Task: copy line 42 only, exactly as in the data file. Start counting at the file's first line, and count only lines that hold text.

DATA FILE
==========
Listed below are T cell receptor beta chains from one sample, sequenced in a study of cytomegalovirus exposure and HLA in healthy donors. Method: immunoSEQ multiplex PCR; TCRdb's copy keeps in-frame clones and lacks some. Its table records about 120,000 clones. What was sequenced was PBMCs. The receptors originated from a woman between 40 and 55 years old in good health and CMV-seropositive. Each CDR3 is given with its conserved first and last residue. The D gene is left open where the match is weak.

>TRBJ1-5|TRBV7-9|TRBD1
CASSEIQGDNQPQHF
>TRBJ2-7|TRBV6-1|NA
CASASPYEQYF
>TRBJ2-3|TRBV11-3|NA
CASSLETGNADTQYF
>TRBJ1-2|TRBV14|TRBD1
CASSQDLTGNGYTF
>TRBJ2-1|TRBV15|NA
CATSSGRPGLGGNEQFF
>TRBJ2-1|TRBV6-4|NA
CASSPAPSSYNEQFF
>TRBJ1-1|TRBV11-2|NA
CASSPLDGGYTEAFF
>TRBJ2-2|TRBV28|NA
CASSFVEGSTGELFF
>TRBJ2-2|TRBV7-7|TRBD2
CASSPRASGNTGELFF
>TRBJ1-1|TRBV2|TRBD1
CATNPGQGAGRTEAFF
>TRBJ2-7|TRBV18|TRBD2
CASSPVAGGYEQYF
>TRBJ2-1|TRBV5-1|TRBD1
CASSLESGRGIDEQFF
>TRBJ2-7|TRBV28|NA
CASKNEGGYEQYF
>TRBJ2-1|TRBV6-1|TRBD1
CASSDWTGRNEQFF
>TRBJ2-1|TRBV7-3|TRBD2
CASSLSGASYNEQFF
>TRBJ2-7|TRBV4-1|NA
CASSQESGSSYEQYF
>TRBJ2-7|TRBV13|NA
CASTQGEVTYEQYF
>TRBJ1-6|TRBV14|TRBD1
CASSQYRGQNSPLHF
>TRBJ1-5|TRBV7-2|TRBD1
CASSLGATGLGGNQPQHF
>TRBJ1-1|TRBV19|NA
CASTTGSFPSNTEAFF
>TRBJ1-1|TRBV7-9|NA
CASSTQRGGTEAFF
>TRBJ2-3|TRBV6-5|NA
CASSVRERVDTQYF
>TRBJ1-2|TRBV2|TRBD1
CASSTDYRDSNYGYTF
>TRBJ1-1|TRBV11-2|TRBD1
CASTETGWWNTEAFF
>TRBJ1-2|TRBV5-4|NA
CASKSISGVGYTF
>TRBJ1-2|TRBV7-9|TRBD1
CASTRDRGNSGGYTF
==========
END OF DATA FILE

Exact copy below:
>TRBJ1-1|TRBV7-9|NA